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All About/ Fisheries  

 

EC alerts fish exporters   
 


EC alerts fish exporters -: Pakissan.comThe year 2001-2002 proved tough for the exporters of fish and fish preparations as they sent big quantities but fetched lower earnings.

The September 11 incidents, that triggered recessionary trend in the Western countries and even in the Asian markets, can be attributed as the main reason for playing havoc with fish exports fetching reduced prices for its products.

Pakistan's export of fish during July-March 2001-2002 stood at $97 million (64,471 metric tons) only.

As against $109 million (62,342 tons), showing a fall of 11 per cent in value terms.

Exporters shipped 3.42 per cent more quantities but could not get the desired level of earnings.The average unit price (AUP) in July-March 2001-2002 declined to $1.5 from $1.75 per kg in the same period of last fiscal year.

"We may not be able to earn more than $120-130 million when the current financial year concludes in June," disappointed exporters say. In July-June 2000-2001, Pakistan earned $138 million from the fishery exports.

Despite the fact that the figure of earnings in March as compared to February this year gave a rosy picture as if exports have started picking up but it may not make a good impact on the cumulative earnings when the 2001-2002 fiscal year ends in June.

In March, both quantity and value of fish exported to various countries rose by 50 per cent as compared to February but as compared to March 2001, its value was eroded by five per cent.

Even if Pakistan earns an average nine million dollars in April, May and June - the exports earning are not expected to go beyond $120-130 million in 2001-2002.

 

The unpleasant saga of decline in fishery exports got underway soon after September 11 when the foreign buyers of shrimps and fish started switching over to cheaper imports from the other countries, resulting in a sudden 30-40 per cent decline in purchase orders.

The economic slowdown in Europe and America and some countries of Asia has changed the complexion of consumption pattern, reducing the demands of various products thus opening avenues for cheaper products.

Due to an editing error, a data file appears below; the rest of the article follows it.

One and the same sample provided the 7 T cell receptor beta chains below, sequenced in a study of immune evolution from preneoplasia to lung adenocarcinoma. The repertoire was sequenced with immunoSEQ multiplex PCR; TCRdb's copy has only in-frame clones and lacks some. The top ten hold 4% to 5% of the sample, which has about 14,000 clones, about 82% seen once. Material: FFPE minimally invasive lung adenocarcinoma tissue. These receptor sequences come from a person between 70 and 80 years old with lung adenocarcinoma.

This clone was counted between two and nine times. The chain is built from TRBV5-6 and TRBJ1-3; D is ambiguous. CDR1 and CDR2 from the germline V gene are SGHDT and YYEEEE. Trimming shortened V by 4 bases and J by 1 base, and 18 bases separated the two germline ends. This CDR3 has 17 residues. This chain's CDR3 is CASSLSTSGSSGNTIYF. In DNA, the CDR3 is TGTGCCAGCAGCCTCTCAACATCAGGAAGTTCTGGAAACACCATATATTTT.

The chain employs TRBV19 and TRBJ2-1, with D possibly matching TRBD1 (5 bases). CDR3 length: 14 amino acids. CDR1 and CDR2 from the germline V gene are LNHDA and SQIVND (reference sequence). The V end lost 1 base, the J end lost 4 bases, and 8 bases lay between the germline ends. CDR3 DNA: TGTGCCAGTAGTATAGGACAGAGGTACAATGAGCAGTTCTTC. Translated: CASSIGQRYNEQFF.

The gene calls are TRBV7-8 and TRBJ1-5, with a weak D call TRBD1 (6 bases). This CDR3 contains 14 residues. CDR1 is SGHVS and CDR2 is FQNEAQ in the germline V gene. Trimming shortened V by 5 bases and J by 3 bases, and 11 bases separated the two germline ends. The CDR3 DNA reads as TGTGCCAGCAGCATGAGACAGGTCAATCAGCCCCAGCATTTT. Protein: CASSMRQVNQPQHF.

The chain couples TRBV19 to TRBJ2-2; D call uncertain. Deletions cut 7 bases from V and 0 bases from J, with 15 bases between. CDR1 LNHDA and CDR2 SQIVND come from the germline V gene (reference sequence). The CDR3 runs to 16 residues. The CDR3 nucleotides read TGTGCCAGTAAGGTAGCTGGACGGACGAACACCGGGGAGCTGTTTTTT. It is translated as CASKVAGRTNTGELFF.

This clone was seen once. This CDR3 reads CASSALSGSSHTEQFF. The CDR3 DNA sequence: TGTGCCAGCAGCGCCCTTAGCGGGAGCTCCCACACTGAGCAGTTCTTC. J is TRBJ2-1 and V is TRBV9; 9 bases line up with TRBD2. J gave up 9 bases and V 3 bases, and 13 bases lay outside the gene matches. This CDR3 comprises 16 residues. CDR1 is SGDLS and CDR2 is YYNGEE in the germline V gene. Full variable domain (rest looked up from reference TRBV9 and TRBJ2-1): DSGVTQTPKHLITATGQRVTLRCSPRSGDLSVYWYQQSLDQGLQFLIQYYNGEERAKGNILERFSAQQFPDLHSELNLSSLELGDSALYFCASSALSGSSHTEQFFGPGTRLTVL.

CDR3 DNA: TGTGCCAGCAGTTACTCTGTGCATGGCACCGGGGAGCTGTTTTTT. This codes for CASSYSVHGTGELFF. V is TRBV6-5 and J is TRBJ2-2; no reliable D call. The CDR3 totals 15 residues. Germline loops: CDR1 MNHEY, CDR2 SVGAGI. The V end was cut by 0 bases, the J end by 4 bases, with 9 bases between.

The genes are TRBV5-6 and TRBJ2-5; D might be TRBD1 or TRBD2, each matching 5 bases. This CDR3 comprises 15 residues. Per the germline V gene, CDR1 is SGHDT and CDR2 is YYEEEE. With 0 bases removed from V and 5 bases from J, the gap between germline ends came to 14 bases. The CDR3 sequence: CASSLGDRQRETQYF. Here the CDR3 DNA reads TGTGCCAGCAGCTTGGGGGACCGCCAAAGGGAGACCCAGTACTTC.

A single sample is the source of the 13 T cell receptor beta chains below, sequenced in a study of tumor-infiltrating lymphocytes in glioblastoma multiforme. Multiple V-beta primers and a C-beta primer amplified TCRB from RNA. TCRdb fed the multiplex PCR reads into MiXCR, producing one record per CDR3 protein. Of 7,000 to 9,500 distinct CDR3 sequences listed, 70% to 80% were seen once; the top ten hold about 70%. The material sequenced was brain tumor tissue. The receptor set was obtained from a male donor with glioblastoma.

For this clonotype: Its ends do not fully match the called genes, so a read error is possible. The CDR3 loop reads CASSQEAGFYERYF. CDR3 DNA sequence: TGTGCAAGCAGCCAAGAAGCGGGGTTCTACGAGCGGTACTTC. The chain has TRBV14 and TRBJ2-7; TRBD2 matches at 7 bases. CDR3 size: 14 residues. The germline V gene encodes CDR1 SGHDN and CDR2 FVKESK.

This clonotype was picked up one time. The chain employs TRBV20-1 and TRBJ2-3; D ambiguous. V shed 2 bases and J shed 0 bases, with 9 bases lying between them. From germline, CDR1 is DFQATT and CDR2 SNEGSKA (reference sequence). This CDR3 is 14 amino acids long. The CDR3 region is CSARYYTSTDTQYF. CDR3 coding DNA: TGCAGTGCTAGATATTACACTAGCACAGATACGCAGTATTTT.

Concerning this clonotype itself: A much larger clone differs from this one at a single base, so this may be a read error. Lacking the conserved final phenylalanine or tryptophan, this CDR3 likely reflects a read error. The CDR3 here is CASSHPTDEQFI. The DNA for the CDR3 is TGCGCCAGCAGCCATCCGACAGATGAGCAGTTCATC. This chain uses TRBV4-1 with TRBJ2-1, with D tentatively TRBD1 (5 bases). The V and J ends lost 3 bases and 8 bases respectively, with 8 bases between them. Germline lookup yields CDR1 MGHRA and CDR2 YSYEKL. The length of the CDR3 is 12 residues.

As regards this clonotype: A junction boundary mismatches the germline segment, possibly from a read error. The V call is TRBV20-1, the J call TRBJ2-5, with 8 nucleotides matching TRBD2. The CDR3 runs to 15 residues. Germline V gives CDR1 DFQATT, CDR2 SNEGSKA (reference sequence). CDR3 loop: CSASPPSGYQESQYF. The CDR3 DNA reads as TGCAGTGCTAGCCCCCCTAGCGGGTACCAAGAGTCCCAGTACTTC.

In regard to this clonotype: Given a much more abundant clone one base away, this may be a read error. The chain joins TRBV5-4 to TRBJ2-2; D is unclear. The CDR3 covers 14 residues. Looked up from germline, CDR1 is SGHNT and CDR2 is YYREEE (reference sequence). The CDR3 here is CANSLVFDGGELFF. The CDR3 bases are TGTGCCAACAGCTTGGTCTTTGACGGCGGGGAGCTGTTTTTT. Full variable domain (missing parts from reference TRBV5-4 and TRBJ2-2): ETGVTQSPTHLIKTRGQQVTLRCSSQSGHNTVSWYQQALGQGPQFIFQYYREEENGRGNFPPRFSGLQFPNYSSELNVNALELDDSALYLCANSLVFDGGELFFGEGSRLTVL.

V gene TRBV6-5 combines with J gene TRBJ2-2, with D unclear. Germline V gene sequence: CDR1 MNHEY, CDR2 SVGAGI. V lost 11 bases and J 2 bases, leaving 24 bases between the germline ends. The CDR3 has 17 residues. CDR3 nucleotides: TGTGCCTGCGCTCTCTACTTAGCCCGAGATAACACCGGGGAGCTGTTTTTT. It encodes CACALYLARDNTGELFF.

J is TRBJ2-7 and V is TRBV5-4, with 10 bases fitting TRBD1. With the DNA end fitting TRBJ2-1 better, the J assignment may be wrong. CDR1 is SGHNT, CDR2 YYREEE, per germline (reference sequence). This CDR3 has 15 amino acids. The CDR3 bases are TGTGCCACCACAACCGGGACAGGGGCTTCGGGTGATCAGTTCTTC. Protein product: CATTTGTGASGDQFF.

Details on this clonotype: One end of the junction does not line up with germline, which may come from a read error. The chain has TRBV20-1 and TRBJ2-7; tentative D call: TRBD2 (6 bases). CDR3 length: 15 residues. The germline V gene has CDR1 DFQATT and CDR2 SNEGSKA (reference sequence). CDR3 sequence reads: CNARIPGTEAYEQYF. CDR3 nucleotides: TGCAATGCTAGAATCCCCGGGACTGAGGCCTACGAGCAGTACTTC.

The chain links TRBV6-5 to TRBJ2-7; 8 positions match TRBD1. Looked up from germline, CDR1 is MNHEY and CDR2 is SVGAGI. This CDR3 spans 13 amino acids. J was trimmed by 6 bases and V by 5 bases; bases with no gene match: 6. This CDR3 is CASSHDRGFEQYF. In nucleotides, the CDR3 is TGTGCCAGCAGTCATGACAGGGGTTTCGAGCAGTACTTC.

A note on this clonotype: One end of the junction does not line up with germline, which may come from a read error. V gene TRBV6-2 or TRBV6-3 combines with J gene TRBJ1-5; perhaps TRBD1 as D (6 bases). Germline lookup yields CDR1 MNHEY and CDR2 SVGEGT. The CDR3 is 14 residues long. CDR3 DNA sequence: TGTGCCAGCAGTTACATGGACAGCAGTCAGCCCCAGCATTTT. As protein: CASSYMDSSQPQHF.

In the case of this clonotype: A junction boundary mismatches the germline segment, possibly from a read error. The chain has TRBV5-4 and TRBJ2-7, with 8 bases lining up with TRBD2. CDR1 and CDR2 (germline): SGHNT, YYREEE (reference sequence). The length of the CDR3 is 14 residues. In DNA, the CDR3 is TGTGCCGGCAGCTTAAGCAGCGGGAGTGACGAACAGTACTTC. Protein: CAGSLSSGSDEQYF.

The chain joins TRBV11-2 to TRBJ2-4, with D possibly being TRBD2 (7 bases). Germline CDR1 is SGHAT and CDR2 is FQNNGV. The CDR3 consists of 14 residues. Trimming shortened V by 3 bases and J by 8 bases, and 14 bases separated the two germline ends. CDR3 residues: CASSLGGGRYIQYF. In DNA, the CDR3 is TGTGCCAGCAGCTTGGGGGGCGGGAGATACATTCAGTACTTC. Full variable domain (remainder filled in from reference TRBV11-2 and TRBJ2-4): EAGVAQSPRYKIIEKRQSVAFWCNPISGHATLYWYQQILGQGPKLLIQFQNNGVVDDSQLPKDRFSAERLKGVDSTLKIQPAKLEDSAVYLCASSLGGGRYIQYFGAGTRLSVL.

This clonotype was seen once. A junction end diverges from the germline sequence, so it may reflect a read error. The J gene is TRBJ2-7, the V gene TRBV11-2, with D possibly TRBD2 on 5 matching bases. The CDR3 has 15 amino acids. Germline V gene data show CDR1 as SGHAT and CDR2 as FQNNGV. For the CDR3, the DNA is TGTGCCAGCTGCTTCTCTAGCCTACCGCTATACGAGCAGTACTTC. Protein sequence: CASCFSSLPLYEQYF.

From October 2001, foreign buyers started asking Pakistani exporters to lower the price as compared to rates offered by India, Bangladesh, Indonesia etc.

As a result of this, exports of fish became non-competitive in the world markets. Even today, this practice of foreign buyers is still in vogue but Arab buyers are purchasing at normal rates.

The heat of the September 11 incidents was so intense that it even refrained people in America and Europe from eating in restaurants and hotels. As a result of this, room occupancy and business of leading hotels in these countries dropped by more than 50 per cent.

Security in foreign countries had been beefed up in the wake September 11 incidents, causing problems to exporters in getting visa for business purposes.

An official in the Export Promotion Bureau (EPB) said that shrimp exports, which contribute 55 per cent share of total fishery products exports, was severely affected.

He said India, Bangladesh, Vietnam and Thailand fully utilized the September catastrophe by dumping the fishery products at very cheap rates in the western countries as they had the advantage of artificial farming for shrimp production.

By developing aqua culture and offering cheap rates to foreign buyers these countries are giving tough time to Pakistani exporters. On the other hand, Pakistan lacks these kind of facilities on the organized basis to export shrimp to world markets.

Pakistan's presence in world market has faced a setback almost every year. This January, the European Commission had detected the presence of chloramphenicol in shrimps imported from Pakistan by an exporter.

The EC had urged the member states that all consignments of shrimps arriving from Pakistan should be sampled in order to demonstrate their wholesomeness as the presence of this substance presented a potential risk for human health.

As a follow up of this event, the EC has imposed 100 per cent checks on import of frozen fish products from Pakistan. The total yearly seafood catch in Pakistan is around 700,000 tons, 35 per cent of which is locally consumed.

A similar quantity is used in the preparations of fish meal for the local poultry feed industry and the rest 10-13 per cent is exported either in frozen or fresh form to three major international markets - the European Union, Japan and the USA, while a similar quantity is exported to Sri Lanka in dried form at about half the price.

Courtesy: Dawn News
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